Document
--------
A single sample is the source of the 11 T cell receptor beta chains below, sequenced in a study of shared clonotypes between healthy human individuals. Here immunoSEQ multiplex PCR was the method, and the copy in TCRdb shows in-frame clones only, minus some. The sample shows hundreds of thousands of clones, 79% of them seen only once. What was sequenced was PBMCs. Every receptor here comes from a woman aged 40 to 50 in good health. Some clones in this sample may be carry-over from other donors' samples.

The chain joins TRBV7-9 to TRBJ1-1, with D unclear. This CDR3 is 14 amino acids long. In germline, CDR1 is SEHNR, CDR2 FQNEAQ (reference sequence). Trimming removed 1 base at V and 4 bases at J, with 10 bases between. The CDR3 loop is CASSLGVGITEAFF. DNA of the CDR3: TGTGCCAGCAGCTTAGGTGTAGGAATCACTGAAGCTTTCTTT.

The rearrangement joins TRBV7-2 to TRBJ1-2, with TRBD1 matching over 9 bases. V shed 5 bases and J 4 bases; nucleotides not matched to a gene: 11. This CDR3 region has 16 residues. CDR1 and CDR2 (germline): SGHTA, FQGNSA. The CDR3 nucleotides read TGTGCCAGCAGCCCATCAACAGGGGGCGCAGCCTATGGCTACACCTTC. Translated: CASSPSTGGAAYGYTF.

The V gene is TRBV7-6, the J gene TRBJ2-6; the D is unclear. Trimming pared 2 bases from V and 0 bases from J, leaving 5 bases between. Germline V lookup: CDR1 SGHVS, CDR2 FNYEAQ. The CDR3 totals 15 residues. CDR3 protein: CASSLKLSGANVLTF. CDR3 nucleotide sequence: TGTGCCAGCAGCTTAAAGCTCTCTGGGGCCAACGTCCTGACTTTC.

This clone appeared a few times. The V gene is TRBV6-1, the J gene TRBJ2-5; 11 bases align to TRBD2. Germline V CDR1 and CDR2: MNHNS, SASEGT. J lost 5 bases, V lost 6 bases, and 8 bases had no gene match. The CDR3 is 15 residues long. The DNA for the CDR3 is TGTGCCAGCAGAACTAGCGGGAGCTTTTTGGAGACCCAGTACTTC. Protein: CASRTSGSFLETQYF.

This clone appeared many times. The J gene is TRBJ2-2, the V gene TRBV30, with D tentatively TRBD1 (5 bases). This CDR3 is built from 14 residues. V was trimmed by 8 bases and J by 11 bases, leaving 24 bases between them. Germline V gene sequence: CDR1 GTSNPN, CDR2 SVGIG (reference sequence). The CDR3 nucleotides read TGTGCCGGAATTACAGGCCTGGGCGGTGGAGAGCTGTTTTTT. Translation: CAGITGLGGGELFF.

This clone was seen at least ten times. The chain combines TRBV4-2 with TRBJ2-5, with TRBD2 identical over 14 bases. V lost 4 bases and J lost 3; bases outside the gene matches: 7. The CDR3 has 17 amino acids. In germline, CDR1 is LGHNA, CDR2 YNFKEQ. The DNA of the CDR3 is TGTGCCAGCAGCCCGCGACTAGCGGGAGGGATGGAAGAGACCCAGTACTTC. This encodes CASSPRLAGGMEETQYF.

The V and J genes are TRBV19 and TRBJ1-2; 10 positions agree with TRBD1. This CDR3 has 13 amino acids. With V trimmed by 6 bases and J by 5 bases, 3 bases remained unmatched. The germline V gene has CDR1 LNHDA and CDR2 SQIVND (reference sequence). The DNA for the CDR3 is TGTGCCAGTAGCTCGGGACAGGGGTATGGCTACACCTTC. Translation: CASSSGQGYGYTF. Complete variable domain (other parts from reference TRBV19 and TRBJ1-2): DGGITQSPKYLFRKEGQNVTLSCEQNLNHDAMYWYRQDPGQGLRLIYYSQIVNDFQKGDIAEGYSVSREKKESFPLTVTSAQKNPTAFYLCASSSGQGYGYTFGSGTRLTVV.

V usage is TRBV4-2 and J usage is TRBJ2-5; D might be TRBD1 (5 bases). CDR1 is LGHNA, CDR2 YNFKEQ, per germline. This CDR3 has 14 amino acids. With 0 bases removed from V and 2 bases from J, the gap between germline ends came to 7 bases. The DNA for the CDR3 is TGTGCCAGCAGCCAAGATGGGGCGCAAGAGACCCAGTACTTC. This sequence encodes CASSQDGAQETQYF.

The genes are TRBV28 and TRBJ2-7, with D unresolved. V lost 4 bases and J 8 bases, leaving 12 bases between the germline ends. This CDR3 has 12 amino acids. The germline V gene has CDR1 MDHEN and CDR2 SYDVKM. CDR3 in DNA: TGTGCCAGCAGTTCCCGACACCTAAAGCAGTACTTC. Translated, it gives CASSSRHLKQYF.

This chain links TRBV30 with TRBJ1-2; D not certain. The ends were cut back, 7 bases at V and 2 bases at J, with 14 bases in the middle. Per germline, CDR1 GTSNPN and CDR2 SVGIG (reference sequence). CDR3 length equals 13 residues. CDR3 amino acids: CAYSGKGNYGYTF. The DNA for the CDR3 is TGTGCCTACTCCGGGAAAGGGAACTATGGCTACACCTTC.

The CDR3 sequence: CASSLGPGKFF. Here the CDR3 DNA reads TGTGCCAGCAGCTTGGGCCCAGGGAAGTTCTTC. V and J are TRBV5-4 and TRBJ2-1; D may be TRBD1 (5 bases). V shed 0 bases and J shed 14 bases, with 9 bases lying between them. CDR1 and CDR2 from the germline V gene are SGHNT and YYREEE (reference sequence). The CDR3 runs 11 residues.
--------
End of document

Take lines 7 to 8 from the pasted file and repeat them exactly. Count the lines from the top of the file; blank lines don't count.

This clone was seen at least ten times. The chain combines TRBV4-2 with TRBJ2-5, with TRBD2 identical over 14 bases. V lost 4 bases and J lost 3; bases outside the gene matches: 7. The CDR3 has 17 amino acids. In germline, CDR1 is LGHNA, CDR2 YNFKEQ. The DNA of the CDR3 is TGTGCCAGCAGCCCGCGACTAGCGGGAGGGATGGAAGAGACCCAGTACTTC. This encodes CASSPRLAGGMEETQYF.

The V and J genes are TRBV19 and TRBJ1-2; 10 positions agree with TRBD1. This CDR3 has 13 amino acids. With V trimmed by 6 bases and J by 5 bases, 3 bases remained unmatched. The germline V gene has CDR1 LNHDA and CDR2 SQIVND (reference sequence). The DNA for the CDR3 is TGTGCCAGTAGCTCGGGACAGGGGTATGGCTACACCTTC. Translation: CASSSGQGYGYTF. Complete variable domain (other parts from reference TRBV19 and TRBJ1-2): DGGITQSPKYLFRKEGQNVTLSCEQNLNHDAMYWYRQDPGQGLRLIYYSQIVNDFQKGDIAEGYSVSREKKESFPLTVTSAQKNPTAFYLCASSSGQGYGYTFGSGTRLTVV.